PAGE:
Why Iron Ore Prices Are Set To Fall to US$40

Loading of iron ore

Goldman Sachs isn’t bullish on iron ore. The bank has maintained a negative outlook for the long-term future of prices for some time. And it’s not shifting its position on the troubled commodity.

If you’re one of the big Aussie iron ore producers, now is the time to start worrying.

The influential bank predicts iron ore prices could fall a further 30% by 2017. It predicts an expanding market supply, in addition to declining Chinese steel production. In other words, prices are heading in one direction only — down.

Of particular interest is Goldman’s take on steel production. Once Chinese steel production ‘peaks’, the bank says a sharp contraction will follow suit.

That goes against market sentiment which says that, at worst, steel production will merely level off. What this tells us about future prices is damning.

In the event of a major contraction, prices could tumble in no time. And it’d put an abrupt end to iron ore’s rebound since July.

But even this slight price recovery isn’t cause for much celebration.

Iron ore prices have fluctuated between US$40–60 since the start of the year. Despite the rebound over the last five weeks, prices are still down 20% on last year. If Chinese steel production starts contracting, demand for iron ore would collapse. And prices would fall in tow.

The market can’t rely on the recovery continuing for much longer, that much is clear.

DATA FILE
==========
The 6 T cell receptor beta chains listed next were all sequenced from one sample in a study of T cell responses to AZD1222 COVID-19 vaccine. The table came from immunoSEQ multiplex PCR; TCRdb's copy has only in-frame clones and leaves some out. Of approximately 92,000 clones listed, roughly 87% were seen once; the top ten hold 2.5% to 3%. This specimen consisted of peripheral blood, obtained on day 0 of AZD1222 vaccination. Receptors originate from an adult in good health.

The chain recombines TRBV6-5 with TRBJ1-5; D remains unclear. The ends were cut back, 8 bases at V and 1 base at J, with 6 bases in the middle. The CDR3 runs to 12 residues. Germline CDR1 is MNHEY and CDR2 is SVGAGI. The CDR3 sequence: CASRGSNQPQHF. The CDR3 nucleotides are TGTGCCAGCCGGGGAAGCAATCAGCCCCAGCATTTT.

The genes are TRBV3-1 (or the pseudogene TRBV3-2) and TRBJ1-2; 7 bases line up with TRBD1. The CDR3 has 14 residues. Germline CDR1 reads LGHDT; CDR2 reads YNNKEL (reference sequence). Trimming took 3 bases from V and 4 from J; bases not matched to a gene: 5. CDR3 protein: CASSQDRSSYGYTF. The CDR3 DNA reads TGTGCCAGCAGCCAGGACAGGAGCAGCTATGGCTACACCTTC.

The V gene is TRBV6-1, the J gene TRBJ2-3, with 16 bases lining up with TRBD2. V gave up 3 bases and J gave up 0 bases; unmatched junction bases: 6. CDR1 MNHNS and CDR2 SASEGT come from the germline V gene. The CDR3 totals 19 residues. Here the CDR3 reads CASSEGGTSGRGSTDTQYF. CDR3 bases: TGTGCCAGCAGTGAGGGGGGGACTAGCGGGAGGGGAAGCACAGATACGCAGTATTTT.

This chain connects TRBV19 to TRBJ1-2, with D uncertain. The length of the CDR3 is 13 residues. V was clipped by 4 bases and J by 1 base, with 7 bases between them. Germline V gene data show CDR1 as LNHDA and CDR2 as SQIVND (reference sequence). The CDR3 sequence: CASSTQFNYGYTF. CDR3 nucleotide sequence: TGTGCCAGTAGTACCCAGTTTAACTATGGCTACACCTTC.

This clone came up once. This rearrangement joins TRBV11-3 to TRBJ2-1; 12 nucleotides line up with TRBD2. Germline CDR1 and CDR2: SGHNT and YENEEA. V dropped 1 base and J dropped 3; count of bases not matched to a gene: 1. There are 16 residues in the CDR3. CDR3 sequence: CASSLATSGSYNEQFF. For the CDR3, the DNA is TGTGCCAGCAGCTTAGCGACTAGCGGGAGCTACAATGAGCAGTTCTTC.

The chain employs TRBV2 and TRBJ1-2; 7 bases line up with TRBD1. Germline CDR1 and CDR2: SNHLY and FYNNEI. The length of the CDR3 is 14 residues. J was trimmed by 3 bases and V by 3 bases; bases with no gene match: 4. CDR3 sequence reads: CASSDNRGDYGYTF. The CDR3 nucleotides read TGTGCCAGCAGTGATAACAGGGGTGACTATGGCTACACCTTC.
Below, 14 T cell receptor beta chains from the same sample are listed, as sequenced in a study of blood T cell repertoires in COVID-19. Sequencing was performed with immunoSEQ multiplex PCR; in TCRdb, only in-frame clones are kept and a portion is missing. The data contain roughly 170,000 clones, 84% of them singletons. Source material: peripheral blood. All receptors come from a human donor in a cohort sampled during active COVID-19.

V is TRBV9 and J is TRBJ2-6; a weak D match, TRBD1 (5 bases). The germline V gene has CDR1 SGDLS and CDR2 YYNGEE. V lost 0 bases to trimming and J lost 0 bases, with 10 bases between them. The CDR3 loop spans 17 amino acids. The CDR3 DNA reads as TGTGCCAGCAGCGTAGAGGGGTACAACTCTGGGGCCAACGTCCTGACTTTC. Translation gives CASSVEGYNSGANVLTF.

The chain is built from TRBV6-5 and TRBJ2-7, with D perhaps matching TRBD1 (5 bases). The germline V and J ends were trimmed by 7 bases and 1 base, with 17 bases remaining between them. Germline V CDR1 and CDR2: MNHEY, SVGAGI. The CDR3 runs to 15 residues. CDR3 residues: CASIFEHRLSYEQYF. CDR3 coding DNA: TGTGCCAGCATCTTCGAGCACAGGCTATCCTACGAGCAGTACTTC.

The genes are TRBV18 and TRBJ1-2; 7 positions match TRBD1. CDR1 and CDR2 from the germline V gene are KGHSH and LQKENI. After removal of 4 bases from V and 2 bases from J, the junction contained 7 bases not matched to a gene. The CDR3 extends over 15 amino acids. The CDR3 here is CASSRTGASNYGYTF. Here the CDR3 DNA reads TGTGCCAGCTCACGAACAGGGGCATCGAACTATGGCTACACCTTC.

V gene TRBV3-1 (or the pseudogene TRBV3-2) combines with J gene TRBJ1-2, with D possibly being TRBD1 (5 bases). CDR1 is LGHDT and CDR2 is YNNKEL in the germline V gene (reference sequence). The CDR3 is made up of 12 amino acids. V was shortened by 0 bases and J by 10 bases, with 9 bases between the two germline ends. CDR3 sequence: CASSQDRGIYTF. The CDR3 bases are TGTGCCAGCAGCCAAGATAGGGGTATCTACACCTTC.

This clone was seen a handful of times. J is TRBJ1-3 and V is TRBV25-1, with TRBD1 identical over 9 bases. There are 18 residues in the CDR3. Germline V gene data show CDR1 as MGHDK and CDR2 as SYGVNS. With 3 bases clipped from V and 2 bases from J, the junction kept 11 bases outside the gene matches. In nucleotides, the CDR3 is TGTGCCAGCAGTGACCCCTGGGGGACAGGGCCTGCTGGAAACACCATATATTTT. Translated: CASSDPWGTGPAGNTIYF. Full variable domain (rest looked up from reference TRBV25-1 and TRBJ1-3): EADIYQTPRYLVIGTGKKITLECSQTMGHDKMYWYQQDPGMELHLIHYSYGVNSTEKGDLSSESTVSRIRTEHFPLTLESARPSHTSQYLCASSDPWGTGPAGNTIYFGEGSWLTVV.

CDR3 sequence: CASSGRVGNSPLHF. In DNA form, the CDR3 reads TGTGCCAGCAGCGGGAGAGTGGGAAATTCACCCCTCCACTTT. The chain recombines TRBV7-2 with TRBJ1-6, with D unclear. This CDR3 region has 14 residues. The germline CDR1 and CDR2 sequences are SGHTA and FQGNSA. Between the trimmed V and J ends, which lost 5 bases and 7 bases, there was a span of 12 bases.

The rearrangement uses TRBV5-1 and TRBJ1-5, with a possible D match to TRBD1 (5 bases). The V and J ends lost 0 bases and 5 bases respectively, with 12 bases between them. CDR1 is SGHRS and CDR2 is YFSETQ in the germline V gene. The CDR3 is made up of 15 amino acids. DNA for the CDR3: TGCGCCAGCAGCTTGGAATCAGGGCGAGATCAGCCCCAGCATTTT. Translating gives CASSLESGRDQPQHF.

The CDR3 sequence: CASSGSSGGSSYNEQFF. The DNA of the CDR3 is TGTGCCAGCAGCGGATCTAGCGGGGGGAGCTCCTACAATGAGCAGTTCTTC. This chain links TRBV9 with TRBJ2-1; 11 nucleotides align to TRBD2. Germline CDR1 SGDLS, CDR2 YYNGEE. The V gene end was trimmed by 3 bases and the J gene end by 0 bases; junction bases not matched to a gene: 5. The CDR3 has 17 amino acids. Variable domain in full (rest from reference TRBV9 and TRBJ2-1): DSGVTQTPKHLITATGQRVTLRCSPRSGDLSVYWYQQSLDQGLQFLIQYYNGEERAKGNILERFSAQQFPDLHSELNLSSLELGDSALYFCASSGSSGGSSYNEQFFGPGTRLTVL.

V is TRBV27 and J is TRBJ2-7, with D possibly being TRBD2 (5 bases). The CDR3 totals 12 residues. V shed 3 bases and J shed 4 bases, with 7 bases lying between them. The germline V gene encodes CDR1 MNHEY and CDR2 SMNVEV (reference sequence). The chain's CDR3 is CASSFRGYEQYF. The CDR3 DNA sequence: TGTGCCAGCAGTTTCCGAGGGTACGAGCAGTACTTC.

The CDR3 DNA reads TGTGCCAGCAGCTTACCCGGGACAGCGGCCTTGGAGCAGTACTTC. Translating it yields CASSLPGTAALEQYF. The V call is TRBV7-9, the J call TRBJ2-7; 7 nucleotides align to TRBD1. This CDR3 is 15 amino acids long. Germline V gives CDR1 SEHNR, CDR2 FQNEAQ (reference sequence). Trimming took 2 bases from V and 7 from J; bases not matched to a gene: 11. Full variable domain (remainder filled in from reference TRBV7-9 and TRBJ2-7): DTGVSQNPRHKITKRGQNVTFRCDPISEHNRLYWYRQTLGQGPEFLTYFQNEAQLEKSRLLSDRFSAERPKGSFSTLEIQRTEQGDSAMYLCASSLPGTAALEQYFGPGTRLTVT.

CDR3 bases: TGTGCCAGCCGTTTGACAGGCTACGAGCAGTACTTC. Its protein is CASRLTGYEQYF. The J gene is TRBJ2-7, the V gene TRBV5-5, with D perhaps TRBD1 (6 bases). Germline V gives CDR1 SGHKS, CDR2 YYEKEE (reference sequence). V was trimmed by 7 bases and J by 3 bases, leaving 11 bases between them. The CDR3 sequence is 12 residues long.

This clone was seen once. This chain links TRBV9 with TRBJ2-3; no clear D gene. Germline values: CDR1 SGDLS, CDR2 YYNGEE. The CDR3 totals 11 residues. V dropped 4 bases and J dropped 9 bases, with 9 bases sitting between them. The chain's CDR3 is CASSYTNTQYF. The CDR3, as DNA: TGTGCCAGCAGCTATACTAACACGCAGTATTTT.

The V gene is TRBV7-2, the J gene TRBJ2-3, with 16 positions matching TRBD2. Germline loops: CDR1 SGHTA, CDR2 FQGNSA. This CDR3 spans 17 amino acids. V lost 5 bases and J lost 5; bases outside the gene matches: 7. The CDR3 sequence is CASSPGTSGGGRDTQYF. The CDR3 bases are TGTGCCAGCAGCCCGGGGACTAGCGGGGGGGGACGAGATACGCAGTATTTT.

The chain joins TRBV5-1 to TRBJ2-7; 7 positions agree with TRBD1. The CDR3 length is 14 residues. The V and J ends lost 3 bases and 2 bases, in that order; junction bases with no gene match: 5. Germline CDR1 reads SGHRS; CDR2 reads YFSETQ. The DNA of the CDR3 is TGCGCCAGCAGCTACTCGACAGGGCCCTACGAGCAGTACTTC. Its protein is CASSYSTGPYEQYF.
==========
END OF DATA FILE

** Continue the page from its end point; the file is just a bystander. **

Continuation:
The recent gain is largely down to two factors. One is lower-than-expected export volumes from Australia and Brazil.

The other is that the price of steel in China rose over the last month. That suggests that peak production isn’t a reality just yet. But it is on its way.

The effect of the yuan devaluation on the iron ore market

The iron ore gains continued last week despite China’s currency devaluation. The yuan debasement was a cause for concern among Aussie exporters. It raised the prospect of soaring import costs for China. Higher import costs are harmful as they weigh on export volumes from Australian producers. You’re left with fewer buyers, higher prices, and even more supply than you wanted.

Goldman Sachs isn’t sure about the effects of the devaluations however. The bank believes it’ll have little effect on the broader iron ore market. In a recent note, the bank wrote:

The yuan devaluation and the recent supply disruptions are what we consider a sideshow for the iron ore market. Supply growth will resume in the short term’.

There’s truth to what Goldman is saying. Once supply increases, as is expected, prices should dip again. And the devaluations haven’t affected prices as much as anticipated. In fact, iron ore hit a 2-month high last Thursday following the explosion at the port of Tianjin.

But that’s an extraordinary circumstance. There’s also good reason to believe the end of the rally is approaching fast.

China typically experiences a lull in steel production during the third quarter. That’s down to the effects of seasonal cycles. At the same time, producers continue to expand global supply, suppressing prices further. It’s expected iron ore exports will continue flooding the market with supply well into next year.

In light of that, where does Goldman see iron ore prices heading into the future?

It sticks by its earlier estimate that the commodity will fetch US$49 during the third quarter. It then predicts a price drop to US$48 a ton in the fourth quarter. By mid-2016, the bank’s estimates put iron ore prices at US$46 a ton.

That’s not a great outlook for the market. And it’s more troubling for the likes of BHP Billtion [ASX:BHP], Rio Tinto [ASX:RIO], and Fortescue [ASX:FMG]. 

As Goldman analysts put it, the summer (Australian winter) of 2015 is the calm before the storm.

Mat Spasic,

Contributor, The Daily Reckoning

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